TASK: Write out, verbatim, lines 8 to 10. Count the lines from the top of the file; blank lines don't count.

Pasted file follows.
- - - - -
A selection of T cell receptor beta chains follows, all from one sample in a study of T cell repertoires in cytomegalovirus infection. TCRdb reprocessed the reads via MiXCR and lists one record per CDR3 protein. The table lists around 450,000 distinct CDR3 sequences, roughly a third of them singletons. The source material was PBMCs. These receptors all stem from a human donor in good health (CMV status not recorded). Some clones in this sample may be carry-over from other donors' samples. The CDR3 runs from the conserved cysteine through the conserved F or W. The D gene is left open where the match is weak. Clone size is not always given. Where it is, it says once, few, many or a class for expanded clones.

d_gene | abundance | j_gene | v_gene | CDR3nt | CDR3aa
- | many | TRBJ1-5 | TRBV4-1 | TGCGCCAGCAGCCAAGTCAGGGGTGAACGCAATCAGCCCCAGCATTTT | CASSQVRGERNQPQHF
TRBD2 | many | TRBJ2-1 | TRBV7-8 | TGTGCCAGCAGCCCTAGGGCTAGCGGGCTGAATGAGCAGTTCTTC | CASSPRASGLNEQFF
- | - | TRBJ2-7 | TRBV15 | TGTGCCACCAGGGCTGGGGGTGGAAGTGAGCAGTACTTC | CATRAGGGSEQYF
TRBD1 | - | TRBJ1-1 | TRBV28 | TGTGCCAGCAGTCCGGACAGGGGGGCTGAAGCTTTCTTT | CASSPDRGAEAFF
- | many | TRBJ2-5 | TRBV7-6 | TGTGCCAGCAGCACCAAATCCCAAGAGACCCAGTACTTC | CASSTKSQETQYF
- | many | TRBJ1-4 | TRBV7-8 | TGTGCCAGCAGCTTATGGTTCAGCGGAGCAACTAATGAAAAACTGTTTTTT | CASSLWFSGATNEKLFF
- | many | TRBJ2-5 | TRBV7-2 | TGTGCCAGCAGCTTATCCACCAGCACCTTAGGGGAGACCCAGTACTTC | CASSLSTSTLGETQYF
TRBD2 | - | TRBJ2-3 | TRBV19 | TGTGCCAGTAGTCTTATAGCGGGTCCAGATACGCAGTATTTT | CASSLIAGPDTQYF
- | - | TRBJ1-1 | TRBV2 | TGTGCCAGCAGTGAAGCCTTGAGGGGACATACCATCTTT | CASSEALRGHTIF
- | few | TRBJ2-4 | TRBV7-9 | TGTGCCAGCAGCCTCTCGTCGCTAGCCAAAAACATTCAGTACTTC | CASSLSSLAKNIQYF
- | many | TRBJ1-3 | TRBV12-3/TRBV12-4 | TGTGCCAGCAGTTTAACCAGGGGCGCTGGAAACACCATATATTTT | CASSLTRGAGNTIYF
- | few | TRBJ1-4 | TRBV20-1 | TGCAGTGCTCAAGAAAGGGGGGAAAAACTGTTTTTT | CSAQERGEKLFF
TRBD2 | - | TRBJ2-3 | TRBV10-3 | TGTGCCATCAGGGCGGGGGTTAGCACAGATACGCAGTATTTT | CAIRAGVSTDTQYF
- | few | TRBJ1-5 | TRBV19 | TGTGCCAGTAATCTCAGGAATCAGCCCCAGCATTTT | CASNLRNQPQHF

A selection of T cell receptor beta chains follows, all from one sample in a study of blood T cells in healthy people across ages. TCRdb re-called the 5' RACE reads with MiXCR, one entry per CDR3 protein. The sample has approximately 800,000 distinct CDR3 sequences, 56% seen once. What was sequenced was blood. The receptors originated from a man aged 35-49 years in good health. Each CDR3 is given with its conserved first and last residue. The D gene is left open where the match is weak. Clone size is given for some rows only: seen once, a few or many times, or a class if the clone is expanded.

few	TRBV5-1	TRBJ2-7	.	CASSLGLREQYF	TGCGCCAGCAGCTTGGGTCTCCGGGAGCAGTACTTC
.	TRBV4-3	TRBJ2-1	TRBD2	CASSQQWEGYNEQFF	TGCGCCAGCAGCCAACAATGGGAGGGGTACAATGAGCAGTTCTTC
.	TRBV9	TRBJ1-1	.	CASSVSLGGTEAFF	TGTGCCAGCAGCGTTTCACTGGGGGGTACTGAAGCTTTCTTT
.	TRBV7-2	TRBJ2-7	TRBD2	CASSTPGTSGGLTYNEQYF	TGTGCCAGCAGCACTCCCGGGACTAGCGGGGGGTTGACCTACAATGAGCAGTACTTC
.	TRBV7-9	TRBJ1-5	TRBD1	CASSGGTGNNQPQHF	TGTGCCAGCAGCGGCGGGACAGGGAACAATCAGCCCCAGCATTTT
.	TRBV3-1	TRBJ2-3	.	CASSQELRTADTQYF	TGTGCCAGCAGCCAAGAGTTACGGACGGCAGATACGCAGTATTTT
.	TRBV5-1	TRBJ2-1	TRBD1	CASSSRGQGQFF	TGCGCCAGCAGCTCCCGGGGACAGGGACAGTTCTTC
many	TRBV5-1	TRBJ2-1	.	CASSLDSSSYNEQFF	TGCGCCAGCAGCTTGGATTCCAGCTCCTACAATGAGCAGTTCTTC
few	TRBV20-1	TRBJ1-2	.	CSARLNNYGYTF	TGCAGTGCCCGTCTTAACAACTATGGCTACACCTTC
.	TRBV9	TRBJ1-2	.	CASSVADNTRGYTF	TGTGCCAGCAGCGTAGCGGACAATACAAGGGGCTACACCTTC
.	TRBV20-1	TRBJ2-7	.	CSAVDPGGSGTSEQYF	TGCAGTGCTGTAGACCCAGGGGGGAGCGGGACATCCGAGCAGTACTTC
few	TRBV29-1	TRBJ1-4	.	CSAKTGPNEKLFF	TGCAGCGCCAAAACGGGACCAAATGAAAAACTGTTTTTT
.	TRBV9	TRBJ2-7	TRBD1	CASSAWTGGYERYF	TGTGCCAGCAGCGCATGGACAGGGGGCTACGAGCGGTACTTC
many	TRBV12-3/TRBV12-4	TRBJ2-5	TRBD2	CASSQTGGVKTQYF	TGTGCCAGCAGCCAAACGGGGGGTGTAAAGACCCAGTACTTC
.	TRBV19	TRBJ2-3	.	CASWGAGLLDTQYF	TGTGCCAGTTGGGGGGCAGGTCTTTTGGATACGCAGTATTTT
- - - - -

- | many | TRBJ1-4 | TRBV7-8 | TGTGCCAGCAGCTTATGGTTCAGCGGAGCAACTAATGAAAAACTGTTTTTT | CASSLWFSGATNEKLFF
- | many | TRBJ2-5 | TRBV7-2 | TGTGCCAGCAGCTTATCCACCAGCACCTTAGGGGAGACCCAGTACTTC | CASSLSTSTLGETQYF
TRBD2 | - | TRBJ2-3 | TRBV19 | TGTGCCAGTAGTCTTATAGCGGGTCCAGATACGCAGTATTTT | CASSLIAGPDTQYF